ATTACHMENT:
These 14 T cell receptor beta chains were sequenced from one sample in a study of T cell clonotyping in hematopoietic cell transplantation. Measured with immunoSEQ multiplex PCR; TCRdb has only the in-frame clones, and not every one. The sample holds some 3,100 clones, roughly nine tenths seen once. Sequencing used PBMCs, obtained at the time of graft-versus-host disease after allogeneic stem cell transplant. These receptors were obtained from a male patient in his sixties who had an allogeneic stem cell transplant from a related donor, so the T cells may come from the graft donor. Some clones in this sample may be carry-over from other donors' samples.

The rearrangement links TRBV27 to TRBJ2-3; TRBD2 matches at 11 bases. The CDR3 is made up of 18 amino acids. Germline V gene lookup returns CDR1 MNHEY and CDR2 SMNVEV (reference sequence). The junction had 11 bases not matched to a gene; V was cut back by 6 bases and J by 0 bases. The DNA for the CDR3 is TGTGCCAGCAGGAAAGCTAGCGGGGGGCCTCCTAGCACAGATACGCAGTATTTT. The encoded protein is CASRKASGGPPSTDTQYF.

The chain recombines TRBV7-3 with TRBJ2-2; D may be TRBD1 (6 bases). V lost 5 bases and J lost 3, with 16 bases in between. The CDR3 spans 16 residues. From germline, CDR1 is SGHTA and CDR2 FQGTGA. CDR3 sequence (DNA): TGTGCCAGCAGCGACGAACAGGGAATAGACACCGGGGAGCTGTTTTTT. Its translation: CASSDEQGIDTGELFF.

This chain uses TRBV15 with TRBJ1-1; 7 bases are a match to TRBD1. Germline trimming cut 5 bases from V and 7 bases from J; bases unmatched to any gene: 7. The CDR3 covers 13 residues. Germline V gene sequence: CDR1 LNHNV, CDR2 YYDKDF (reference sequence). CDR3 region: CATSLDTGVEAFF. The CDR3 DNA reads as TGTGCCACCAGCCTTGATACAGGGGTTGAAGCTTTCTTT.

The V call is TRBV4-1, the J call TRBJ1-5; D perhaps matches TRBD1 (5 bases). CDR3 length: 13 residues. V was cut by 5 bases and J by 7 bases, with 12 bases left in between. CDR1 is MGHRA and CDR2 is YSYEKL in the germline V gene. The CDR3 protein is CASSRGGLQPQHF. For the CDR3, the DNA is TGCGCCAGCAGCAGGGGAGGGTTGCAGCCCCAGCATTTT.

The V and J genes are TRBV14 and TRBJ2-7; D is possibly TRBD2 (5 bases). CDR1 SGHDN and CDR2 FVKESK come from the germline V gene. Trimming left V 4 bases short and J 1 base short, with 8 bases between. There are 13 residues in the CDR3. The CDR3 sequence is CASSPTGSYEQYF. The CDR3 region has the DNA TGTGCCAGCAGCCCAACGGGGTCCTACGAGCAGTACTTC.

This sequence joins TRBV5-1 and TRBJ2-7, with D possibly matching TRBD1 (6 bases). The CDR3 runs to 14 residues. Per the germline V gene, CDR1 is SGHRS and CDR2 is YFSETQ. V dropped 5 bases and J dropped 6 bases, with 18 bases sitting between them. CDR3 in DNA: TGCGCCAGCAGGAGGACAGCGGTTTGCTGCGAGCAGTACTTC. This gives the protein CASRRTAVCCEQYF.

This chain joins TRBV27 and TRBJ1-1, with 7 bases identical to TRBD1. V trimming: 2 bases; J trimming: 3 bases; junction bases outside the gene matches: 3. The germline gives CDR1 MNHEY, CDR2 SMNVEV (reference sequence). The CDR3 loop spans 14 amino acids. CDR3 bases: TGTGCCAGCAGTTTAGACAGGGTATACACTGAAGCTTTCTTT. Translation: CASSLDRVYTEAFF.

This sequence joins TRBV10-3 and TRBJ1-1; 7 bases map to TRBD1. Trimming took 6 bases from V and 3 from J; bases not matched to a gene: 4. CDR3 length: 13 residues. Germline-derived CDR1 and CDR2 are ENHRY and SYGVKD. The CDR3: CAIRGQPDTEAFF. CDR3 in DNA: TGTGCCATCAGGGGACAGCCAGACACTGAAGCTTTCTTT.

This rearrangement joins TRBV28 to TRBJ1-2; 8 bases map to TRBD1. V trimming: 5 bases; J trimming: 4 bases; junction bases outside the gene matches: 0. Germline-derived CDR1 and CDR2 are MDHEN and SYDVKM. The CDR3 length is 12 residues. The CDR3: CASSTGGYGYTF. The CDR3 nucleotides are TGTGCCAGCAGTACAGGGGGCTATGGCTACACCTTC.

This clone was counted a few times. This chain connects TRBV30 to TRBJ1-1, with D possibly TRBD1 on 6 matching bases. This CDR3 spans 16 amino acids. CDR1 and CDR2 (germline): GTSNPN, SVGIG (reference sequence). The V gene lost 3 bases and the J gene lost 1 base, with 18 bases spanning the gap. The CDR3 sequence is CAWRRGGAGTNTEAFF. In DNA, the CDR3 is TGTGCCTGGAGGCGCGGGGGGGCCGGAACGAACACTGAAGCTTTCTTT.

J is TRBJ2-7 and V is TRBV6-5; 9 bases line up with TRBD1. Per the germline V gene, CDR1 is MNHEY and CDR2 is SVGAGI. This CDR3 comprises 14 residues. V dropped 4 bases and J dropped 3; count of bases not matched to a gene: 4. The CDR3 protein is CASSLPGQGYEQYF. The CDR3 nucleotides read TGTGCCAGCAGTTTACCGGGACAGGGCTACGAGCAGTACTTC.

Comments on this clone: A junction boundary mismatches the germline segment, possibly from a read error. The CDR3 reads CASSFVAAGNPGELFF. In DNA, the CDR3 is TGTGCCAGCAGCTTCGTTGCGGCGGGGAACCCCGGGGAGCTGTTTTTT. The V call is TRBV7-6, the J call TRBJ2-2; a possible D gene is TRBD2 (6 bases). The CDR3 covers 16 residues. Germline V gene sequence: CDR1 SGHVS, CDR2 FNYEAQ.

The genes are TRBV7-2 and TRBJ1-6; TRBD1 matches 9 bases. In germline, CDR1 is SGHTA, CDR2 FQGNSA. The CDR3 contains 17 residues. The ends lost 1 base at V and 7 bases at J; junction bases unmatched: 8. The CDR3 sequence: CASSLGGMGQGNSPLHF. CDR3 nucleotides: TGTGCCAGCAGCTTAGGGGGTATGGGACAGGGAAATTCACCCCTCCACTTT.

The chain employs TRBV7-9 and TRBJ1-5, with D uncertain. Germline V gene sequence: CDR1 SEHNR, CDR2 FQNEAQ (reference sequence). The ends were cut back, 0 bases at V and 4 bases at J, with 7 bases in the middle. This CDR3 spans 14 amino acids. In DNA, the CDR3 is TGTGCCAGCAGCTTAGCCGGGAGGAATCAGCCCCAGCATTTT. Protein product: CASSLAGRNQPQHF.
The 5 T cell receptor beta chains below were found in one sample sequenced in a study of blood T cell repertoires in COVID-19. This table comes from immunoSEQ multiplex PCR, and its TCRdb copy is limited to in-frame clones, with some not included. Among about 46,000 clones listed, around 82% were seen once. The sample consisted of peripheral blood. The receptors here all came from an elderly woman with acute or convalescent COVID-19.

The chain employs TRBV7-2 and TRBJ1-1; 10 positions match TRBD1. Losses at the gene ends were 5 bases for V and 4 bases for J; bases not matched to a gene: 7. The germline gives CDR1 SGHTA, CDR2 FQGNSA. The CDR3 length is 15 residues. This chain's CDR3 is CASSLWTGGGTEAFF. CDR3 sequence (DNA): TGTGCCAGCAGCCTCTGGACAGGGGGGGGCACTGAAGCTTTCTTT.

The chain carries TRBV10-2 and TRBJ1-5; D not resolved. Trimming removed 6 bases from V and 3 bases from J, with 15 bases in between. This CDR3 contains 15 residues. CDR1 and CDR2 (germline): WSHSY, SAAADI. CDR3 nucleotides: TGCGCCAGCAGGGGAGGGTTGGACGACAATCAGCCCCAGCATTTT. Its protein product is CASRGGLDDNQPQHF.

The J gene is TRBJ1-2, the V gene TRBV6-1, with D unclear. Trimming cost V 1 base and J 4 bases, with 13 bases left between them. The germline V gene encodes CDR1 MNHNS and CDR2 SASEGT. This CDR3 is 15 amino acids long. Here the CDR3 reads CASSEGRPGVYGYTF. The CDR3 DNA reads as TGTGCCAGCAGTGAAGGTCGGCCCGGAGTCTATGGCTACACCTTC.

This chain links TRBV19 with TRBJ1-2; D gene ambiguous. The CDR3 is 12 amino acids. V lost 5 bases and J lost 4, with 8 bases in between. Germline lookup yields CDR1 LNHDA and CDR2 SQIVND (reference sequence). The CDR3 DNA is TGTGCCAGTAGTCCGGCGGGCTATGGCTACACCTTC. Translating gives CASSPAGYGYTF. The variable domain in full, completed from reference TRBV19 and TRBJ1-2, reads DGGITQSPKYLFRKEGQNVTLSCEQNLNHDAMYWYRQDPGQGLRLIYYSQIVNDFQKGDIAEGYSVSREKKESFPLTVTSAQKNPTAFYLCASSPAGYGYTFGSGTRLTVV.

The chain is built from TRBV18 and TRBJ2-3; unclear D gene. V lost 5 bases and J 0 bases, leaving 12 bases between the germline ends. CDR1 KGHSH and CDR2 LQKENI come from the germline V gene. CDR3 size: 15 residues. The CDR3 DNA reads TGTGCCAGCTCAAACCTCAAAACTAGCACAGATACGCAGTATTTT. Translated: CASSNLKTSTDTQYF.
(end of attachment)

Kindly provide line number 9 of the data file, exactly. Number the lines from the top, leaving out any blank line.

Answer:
This sequence joins TRBV10-3 and TRBJ1-1; 7 bases map to TRBD1. Trimming took 6 bases from V and 3 from J; bases not matched to a gene: 4. CDR3 length: 13 residues. Germline-derived CDR1 and CDR2 are ENHRY and SYGVKD. The CDR3: CAIRGQPDTEAFF. CDR3 in DNA: TGTGCCATCAGGGGACAGCCAGACACTGAAGCTTTCTTT.